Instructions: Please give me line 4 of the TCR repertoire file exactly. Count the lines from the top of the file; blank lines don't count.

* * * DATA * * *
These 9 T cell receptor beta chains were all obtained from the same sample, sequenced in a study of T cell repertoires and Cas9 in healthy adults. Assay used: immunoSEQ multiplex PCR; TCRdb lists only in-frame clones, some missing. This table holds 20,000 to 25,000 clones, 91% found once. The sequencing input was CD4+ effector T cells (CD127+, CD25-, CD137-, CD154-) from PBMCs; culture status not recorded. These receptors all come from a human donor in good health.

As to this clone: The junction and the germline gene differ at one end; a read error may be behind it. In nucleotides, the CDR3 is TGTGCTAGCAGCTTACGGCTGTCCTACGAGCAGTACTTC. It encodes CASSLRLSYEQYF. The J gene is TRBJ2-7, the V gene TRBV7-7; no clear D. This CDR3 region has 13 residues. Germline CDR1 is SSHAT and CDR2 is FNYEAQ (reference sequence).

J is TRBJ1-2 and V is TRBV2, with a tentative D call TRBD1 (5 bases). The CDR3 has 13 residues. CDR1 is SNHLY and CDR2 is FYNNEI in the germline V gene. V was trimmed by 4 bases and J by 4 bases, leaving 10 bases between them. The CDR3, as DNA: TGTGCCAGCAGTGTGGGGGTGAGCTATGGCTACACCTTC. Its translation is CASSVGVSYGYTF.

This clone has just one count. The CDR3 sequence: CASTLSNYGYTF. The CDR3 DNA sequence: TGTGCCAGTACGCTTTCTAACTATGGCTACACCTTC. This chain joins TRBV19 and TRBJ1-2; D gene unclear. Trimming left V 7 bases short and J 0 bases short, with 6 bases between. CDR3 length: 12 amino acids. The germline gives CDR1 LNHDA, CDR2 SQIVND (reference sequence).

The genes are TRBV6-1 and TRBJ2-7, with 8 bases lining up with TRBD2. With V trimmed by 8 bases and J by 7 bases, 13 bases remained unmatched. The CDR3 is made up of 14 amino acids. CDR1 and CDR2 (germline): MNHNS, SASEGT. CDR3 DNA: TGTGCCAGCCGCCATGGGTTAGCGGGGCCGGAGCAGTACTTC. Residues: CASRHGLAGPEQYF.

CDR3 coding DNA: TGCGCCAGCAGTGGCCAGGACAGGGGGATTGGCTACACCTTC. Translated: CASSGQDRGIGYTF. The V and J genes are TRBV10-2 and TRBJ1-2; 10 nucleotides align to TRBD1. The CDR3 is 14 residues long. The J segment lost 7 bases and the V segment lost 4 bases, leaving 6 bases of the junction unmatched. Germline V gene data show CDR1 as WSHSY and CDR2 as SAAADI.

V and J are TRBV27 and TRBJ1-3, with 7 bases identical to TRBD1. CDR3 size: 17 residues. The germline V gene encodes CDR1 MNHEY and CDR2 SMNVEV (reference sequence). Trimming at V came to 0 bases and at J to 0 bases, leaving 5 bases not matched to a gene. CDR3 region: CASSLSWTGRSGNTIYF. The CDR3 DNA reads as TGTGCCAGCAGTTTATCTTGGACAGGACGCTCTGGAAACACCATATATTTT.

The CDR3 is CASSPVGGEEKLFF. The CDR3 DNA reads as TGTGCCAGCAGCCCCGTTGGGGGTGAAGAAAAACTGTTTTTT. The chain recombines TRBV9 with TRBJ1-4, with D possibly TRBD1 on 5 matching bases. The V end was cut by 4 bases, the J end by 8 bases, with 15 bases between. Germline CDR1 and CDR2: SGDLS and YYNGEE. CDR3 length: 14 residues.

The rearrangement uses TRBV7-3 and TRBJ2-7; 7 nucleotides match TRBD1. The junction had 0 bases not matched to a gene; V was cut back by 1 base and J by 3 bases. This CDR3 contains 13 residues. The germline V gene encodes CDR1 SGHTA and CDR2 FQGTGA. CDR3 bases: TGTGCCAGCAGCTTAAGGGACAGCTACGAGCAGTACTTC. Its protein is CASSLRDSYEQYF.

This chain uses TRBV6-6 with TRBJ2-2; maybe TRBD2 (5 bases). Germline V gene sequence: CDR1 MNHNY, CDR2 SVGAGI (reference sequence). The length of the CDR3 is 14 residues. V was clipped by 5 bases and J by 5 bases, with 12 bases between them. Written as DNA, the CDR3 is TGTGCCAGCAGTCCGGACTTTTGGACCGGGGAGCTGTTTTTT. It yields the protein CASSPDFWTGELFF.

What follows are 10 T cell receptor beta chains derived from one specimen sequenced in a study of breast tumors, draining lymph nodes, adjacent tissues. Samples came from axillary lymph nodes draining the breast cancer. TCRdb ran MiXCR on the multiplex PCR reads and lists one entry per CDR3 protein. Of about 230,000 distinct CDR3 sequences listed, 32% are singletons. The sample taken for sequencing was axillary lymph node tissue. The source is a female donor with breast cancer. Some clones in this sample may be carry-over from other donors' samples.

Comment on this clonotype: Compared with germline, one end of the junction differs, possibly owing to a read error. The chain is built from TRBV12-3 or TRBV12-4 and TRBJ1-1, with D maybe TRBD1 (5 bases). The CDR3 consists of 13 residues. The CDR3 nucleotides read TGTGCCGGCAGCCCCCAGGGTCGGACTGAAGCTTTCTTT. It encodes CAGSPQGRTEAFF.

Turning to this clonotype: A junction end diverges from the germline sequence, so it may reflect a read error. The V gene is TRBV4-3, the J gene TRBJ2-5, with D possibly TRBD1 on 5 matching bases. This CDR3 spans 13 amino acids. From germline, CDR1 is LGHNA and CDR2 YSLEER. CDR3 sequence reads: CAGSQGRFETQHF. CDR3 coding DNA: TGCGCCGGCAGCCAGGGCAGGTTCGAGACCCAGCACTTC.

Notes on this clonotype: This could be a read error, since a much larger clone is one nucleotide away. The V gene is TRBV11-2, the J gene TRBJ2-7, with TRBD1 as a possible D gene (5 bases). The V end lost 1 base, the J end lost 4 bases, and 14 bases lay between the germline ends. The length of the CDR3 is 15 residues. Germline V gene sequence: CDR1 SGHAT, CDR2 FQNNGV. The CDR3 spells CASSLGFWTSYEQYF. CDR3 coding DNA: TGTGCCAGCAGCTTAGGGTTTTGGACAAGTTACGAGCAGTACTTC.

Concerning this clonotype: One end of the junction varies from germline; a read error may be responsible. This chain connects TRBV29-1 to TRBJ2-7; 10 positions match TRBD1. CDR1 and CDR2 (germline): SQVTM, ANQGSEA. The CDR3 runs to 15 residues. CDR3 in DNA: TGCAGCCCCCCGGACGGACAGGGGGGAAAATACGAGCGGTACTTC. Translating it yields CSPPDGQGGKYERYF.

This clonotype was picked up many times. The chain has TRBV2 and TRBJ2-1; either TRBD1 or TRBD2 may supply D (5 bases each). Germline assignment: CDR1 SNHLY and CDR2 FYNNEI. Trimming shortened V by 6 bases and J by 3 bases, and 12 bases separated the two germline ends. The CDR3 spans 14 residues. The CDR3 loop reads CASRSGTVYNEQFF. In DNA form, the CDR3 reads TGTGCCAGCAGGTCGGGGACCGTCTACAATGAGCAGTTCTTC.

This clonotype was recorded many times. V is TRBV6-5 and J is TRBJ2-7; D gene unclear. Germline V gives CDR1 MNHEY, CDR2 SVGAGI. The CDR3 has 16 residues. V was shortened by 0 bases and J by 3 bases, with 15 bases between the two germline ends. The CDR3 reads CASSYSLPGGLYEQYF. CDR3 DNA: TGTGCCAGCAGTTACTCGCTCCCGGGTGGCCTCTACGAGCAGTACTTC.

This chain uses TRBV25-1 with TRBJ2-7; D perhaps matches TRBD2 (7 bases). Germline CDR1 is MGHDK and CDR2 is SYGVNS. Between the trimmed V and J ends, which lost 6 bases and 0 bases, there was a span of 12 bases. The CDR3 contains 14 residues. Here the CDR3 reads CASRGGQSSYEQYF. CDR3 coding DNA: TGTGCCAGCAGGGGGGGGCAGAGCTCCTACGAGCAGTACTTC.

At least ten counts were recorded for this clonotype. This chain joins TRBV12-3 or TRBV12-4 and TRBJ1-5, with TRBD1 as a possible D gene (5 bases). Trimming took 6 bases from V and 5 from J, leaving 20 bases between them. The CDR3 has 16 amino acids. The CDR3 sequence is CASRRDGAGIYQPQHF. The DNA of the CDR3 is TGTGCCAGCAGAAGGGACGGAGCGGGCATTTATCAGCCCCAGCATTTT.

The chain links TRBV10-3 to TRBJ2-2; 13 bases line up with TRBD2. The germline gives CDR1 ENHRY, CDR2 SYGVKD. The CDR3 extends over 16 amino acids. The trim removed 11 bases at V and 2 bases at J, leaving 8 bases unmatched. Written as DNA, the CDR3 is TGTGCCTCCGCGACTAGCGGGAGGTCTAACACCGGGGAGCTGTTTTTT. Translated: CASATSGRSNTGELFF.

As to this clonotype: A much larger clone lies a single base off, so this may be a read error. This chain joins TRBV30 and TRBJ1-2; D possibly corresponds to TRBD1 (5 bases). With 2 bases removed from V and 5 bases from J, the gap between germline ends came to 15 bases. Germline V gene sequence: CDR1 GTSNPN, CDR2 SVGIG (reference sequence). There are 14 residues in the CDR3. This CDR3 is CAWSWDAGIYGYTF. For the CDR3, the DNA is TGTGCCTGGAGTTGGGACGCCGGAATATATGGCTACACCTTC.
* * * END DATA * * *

This clone has just one count. The CDR3 sequence: CASTLSNYGYTF. The CDR3 DNA sequence: TGTGCCAGTACGCTTTCTAACTATGGCTACACCTTC. This chain joins TRBV19 and TRBJ1-2; D gene unclear. Trimming left V 7 bases short and J 0 bases short, with 6 bases between. CDR3 length: 12 amino acids. The germline gives CDR1 LNHDA, CDR2 SQIVND (reference sequence).